Cardiovascular disease continues to be a leading cause of death worldwide. There are several contributing factors to the development of cardiovascular disease. However, a poor diet is one of the most highlighted and most discussed factors. Poor diet is a modifiable risk factor for cardiovascular disease. Nearly 10 million deaths from cardiovascular disease are attributed to a poor diet - 3.8 million attributed to a diet low in fruit and vegetables, 1.4 million to a diet low in seafood intake, and 150,000 attributed to high red and processed meat intake. Current dietary guidelines promote a lower intake of red and processed meat and a greater intake of fruits, vegetables, and fish.
Current clinical evidence suggests that vegetarian diets are associated with a lower risk of cardiovascular disease and cancer than nonvegetarian diets. However, vegetarianism has not been extensively studied with other alternative diets.
A study was conducted to compare the incidence and mortality risk for cardiovascular diseases and ischaemic heart disease, myocardial infarction, stroke, and heart failure among people with different types of diets. People with four types of diets were included in this analysis: vegetarians, fish eaters, fish and poultry eaters, and meat-eaters
Four hundred twenty-two thousand seven hundred ninety-one participants were included in the analysis. Of these, 55.4% were women. The researchers investigated associations between types of diets and health outcomes.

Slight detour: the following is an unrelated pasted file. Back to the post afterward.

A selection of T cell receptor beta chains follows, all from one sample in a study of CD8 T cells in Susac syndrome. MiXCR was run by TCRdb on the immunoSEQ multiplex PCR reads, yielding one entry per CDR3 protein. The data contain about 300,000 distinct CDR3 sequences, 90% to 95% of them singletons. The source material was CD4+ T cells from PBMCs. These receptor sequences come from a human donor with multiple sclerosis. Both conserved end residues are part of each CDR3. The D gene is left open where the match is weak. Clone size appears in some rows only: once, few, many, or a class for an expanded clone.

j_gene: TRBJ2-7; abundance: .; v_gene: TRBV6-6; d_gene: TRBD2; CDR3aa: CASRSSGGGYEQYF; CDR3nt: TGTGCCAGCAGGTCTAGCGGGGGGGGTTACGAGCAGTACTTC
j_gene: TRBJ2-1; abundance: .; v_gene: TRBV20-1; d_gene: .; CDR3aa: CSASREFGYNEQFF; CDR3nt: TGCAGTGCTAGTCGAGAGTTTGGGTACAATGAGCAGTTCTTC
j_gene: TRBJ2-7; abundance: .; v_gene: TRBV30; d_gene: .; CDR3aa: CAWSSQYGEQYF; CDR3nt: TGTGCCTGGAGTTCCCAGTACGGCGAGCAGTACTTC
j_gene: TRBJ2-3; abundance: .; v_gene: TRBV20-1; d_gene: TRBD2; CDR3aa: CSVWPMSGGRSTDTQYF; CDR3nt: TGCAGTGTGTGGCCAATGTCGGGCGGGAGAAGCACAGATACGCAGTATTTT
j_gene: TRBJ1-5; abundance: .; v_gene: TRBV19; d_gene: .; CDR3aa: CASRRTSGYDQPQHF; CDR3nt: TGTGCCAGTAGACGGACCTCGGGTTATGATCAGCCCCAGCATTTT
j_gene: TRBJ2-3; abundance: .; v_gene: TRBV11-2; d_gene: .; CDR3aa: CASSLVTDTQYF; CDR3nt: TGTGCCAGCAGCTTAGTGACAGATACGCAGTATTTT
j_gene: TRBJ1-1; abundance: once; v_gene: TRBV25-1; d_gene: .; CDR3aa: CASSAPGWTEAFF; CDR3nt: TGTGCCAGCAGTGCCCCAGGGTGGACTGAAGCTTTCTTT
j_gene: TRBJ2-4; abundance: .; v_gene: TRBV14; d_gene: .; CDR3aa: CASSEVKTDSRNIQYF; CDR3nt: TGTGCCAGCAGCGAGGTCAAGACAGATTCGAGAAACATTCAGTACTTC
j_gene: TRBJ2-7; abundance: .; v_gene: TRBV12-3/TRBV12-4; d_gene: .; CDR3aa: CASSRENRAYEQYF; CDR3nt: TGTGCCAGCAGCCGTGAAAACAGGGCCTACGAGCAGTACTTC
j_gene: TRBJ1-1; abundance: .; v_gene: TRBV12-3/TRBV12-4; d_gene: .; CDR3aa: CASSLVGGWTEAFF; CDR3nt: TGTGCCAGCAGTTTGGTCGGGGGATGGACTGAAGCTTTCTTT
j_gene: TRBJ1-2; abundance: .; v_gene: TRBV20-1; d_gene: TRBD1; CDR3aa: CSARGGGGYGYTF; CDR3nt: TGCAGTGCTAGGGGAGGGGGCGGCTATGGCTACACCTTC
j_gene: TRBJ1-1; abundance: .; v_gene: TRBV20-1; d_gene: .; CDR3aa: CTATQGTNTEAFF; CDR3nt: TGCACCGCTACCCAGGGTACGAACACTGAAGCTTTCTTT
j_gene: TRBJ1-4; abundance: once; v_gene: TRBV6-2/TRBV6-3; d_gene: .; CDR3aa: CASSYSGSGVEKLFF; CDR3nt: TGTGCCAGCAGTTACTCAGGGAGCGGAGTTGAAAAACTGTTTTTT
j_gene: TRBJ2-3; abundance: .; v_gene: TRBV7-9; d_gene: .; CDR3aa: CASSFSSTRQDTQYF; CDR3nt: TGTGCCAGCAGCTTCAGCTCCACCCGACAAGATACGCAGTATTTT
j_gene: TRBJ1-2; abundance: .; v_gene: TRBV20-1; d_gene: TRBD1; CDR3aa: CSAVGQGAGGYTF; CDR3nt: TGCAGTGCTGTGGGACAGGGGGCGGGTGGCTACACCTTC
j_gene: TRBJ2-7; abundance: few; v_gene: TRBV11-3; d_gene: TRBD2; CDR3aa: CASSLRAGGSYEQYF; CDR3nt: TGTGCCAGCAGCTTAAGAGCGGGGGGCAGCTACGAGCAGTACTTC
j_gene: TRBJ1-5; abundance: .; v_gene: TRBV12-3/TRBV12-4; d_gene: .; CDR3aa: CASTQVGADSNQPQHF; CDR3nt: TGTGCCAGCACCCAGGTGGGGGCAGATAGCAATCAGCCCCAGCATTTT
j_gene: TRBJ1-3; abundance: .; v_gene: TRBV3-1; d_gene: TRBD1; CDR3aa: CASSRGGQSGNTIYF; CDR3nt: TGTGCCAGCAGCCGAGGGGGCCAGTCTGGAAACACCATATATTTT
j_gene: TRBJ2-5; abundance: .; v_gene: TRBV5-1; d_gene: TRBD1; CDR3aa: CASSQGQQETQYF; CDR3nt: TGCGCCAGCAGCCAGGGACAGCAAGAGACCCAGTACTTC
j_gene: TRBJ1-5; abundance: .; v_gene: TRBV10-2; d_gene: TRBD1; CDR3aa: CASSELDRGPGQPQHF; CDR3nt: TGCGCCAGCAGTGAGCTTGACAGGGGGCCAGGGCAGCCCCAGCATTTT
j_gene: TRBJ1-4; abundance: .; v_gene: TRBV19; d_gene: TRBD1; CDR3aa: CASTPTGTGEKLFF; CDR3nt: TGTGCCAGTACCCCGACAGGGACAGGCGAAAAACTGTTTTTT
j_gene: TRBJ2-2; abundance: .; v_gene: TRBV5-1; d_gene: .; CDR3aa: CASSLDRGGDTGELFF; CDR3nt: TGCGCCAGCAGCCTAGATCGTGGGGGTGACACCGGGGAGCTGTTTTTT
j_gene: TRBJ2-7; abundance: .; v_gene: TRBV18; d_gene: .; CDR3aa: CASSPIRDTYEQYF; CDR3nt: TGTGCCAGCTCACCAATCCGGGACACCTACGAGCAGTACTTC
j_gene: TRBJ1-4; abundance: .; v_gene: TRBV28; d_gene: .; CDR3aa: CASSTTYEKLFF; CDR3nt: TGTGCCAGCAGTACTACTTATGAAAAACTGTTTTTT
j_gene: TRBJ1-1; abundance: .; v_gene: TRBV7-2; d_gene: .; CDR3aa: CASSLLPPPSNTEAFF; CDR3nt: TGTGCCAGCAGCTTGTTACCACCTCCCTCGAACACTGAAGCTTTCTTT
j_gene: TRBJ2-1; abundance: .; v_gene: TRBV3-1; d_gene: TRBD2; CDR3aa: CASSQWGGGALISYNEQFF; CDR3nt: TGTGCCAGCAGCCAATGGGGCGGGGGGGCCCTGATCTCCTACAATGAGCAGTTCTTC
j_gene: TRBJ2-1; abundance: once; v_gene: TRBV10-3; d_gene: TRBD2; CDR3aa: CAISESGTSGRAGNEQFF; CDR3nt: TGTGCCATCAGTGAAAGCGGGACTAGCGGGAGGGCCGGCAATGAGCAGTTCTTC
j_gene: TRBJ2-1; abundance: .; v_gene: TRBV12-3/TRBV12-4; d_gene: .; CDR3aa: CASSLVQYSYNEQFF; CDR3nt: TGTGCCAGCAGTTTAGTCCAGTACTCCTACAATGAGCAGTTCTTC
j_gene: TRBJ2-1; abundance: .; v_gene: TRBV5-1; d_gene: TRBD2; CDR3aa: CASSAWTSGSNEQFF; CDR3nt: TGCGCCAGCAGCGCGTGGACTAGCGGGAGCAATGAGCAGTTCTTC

The analysis showed that meat-eaters were more likely to be obese than other diet groups. After the follow-up period, fish eaters were found to have lower risks of incident cardiovascular disease compared with meat-eaters. Vegetarians also had a lower risk of cardiovascular disease incidence compared to meat-eaters. However, the risk of adverse outcomes was not different in fish and poultry eaters compared with meat-eaters. No associations were identified between types of diets and cardiovascular disease mortality.
Eating fish rather than meat or poultry was associated with a lower risk of a range of adverse cardiovascular outcomes. Vegetarianism was only associated with a lower risk of cardiovascular disease incidence.
Source: European Heart Journal
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